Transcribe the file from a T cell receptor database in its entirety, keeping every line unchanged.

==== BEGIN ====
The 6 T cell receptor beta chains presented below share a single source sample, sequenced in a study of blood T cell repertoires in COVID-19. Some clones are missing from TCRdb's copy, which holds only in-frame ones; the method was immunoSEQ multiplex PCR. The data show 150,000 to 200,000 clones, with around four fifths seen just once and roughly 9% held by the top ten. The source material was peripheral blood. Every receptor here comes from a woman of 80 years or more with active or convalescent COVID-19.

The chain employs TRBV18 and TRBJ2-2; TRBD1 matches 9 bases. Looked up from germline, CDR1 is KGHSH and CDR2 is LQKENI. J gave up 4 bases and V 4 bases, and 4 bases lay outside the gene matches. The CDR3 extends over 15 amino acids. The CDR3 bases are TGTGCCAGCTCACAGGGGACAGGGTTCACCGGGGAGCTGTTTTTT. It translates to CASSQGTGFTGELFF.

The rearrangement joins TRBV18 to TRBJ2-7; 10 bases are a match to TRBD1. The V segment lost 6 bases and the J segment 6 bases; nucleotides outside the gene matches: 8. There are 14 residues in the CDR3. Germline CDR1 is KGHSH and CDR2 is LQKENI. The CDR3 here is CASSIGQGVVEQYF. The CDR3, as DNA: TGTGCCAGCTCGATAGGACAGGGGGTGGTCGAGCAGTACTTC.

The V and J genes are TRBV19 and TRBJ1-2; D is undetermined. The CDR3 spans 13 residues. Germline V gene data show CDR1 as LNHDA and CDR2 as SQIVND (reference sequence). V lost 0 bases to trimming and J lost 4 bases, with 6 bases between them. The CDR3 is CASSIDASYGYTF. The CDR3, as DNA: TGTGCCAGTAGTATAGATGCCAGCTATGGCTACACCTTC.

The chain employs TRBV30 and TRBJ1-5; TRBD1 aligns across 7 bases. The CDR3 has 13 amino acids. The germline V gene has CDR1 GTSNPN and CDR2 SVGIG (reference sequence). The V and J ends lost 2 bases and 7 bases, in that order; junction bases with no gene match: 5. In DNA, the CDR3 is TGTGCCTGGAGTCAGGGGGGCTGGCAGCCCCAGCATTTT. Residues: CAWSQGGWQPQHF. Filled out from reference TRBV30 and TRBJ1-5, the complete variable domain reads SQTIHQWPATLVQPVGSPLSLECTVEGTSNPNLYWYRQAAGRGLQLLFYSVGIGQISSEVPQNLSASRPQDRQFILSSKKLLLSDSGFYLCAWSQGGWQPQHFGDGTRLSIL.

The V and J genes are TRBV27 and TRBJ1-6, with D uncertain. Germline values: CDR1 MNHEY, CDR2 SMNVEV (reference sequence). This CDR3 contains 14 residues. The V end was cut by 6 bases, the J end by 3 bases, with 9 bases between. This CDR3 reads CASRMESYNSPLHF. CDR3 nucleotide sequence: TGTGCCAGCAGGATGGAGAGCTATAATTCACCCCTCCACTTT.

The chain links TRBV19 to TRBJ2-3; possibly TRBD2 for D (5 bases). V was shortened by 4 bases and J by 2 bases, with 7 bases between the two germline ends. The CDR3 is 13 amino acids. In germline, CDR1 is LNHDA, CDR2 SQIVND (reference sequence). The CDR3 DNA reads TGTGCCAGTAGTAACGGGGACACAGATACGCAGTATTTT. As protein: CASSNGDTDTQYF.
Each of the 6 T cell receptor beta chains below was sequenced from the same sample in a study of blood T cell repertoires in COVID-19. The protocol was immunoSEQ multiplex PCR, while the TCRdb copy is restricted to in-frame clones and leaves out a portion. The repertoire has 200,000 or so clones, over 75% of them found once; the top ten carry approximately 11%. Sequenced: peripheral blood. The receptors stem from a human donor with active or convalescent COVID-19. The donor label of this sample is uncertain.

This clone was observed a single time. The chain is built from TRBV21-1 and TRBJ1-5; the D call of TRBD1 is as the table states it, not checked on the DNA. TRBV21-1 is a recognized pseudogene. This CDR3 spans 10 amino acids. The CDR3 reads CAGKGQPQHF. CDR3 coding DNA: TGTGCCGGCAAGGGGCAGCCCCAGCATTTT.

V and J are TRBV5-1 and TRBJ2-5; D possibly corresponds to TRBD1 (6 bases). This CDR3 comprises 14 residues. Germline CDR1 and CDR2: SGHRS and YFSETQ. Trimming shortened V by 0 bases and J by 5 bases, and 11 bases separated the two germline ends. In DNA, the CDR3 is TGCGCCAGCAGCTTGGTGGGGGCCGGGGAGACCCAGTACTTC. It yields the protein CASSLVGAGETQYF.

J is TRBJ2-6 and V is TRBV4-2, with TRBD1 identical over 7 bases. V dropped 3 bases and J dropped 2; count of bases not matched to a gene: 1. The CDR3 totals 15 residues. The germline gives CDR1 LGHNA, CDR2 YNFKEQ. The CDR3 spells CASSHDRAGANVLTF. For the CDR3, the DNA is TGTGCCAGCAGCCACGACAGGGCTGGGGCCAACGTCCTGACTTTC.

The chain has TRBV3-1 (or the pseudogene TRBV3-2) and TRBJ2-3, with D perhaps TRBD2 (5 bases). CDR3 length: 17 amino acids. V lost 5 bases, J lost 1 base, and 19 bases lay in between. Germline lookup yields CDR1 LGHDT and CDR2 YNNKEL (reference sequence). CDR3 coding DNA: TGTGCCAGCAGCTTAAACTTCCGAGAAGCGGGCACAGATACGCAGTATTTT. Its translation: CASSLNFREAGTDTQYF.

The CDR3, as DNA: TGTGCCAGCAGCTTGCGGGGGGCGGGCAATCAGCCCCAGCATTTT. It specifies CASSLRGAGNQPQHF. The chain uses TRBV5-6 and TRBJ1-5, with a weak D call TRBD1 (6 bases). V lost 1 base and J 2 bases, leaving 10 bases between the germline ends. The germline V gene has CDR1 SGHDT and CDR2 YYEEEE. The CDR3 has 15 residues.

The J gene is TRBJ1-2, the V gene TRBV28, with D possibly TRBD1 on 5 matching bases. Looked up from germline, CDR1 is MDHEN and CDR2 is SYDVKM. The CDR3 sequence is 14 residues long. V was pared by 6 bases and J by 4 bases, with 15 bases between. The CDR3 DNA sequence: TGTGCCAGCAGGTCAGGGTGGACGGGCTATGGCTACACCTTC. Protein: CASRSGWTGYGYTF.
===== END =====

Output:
The 6 T cell receptor beta chains presented below share a single source sample, sequenced in a study of blood T cell repertoires in COVID-19. Some clones are missing from TCRdb's copy, which holds only in-frame ones; the method was immunoSEQ multiplex PCR. The data show 150,000 to 200,000 clones, with around four fifths seen just once and roughly 9% held by the top ten. The source material was peripheral blood. Every receptor here comes from a woman of 80 years or more with active or convalescent COVID-19.

The chain employs TRBV18 and TRBJ2-2; TRBD1 matches 9 bases. Looked up from germline, CDR1 is KGHSH and CDR2 is LQKENI. J gave up 4 bases and V 4 bases, and 4 bases lay outside the gene matches. The CDR3 extends over 15 amino acids. The CDR3 bases are TGTGCCAGCTCACAGGGGACAGGGTTCACCGGGGAGCTGTTTTTT. It translates to CASSQGTGFTGELFF.

The rearrangement joins TRBV18 to TRBJ2-7; 10 bases are a match to TRBD1. The V segment lost 6 bases and the J segment 6 bases; nucleotides outside the gene matches: 8. There are 14 residues in the CDR3. Germline CDR1 is KGHSH and CDR2 is LQKENI. The CDR3 here is CASSIGQGVVEQYF. The CDR3, as DNA: TGTGCCAGCTCGATAGGACAGGGGGTGGTCGAGCAGTACTTC.

The V and J genes are TRBV19 and TRBJ1-2; D is undetermined. The CDR3 spans 13 residues. Germline V gene data show CDR1 as LNHDA and CDR2 as SQIVND (reference sequence). V lost 0 bases to trimming and J lost 4 bases, with 6 bases between them. The CDR3 is CASSIDASYGYTF. The CDR3, as DNA: TGTGCCAGTAGTATAGATGCCAGCTATGGCTACACCTTC.

The chain employs TRBV30 and TRBJ1-5; TRBD1 aligns across 7 bases. The CDR3 has 13 amino acids. The germline V gene has CDR1 GTSNPN and CDR2 SVGIG (reference sequence). The V and J ends lost 2 bases and 7 bases, in that order; junction bases with no gene match: 5. In DNA, the CDR3 is TGTGCCTGGAGTCAGGGGGGCTGGCAGCCCCAGCATTTT. Residues: CAWSQGGWQPQHF. Filled out from reference TRBV30 and TRBJ1-5, the complete variable domain reads SQTIHQWPATLVQPVGSPLSLECTVEGTSNPNLYWYRQAAGRGLQLLFYSVGIGQISSEVPQNLSASRPQDRQFILSSKKLLLSDSGFYLCAWSQGGWQPQHFGDGTRLSIL.

The V and J genes are TRBV27 and TRBJ1-6, with D uncertain. Germline values: CDR1 MNHEY, CDR2 SMNVEV (reference sequence). This CDR3 contains 14 residues. The V end was cut by 6 bases, the J end by 3 bases, with 9 bases between. This CDR3 reads CASRMESYNSPLHF. CDR3 nucleotide sequence: TGTGCCAGCAGGATGGAGAGCTATAATTCACCCCTCCACTTT.

The chain links TRBV19 to TRBJ2-3; possibly TRBD2 for D (5 bases). V was shortened by 4 bases and J by 2 bases, with 7 bases between the two germline ends. The CDR3 is 13 amino acids. In germline, CDR1 is LNHDA, CDR2 SQIVND (reference sequence). The CDR3 DNA reads TGTGCCAGTAGTAACGGGGACACAGATACGCAGTATTTT. As protein: CASSNGDTDTQYF.
Each of the 6 T cell receptor beta chains below was sequenced from the same sample in a study of blood T cell repertoires in COVID-19. The protocol was immunoSEQ multiplex PCR, while the TCRdb copy is restricted to in-frame clones and leaves out a portion. The repertoire has 200,000 or so clones, over 75% of them found once; the top ten carry approximately 11%. Sequenced: peripheral blood. The receptors stem from a human donor with active or convalescent COVID-19. The donor label of this sample is uncertain.

This clone was observed a single time. The chain is built from TRBV21-1 and TRBJ1-5; the D call of TRBD1 is as the table states it, not checked on the DNA. TRBV21-1 is a recognized pseudogene. This CDR3 spans 10 amino acids. The CDR3 reads CAGKGQPQHF. CDR3 coding DNA: TGTGCCGGCAAGGGGCAGCCCCAGCATTTT.

V and J are TRBV5-1 and TRBJ2-5; D possibly corresponds to TRBD1 (6 bases). This CDR3 comprises 14 residues. Germline CDR1 and CDR2: SGHRS and YFSETQ. Trimming shortened V by 0 bases and J by 5 bases, and 11 bases separated the two germline ends. In DNA, the CDR3 is TGCGCCAGCAGCTTGGTGGGGGCCGGGGAGACCCAGTACTTC. It yields the protein CASSLVGAGETQYF.

J is TRBJ2-6 and V is TRBV4-2, with TRBD1 identical over 7 bases. V dropped 3 bases and J dropped 2; count of bases not matched to a gene: 1. The CDR3 totals 15 residues. The germline gives CDR1 LGHNA, CDR2 YNFKEQ. The CDR3 spells CASSHDRAGANVLTF. For the CDR3, the DNA is TGTGCCAGCAGCCACGACAGGGCTGGGGCCAACGTCCTGACTTTC.

The chain has TRBV3-1 (or the pseudogene TRBV3-2) and TRBJ2-3, with D perhaps TRBD2 (5 bases). CDR3 length: 17 amino acids. V lost 5 bases, J lost 1 base, and 19 bases lay in between. Germline lookup yields CDR1 LGHDT and CDR2 YNNKEL (reference sequence). CDR3 coding DNA: TGTGCCAGCAGCTTAAACTTCCGAGAAGCGGGCACAGATACGCAGTATTTT. Its translation: CASSLNFREAGTDTQYF.

The CDR3, as DNA: TGTGCCAGCAGCTTGCGGGGGGCGGGCAATCAGCCCCAGCATTTT. It specifies CASSLRGAGNQPQHF. The chain uses TRBV5-6 and TRBJ1-5, with a weak D call TRBD1 (6 bases). V lost 1 base and J 2 bases, leaving 10 bases between the germline ends. The germline V gene has CDR1 SGHDT and CDR2 YYEEEE. The CDR3 has 15 residues.

The J gene is TRBJ1-2, the V gene TRBV28, with D possibly TRBD1 on 5 matching bases. Looked up from germline, CDR1 is MDHEN and CDR2 is SYDVKM. The CDR3 sequence is 14 residues long. V was pared by 6 bases and J by 4 bases, with 15 bases between. The CDR3 DNA sequence: TGTGCCAGCAGGTCAGGGTGGACGGGCTATGGCTACACCTTC. Protein: CASRSGWTGYGYTF.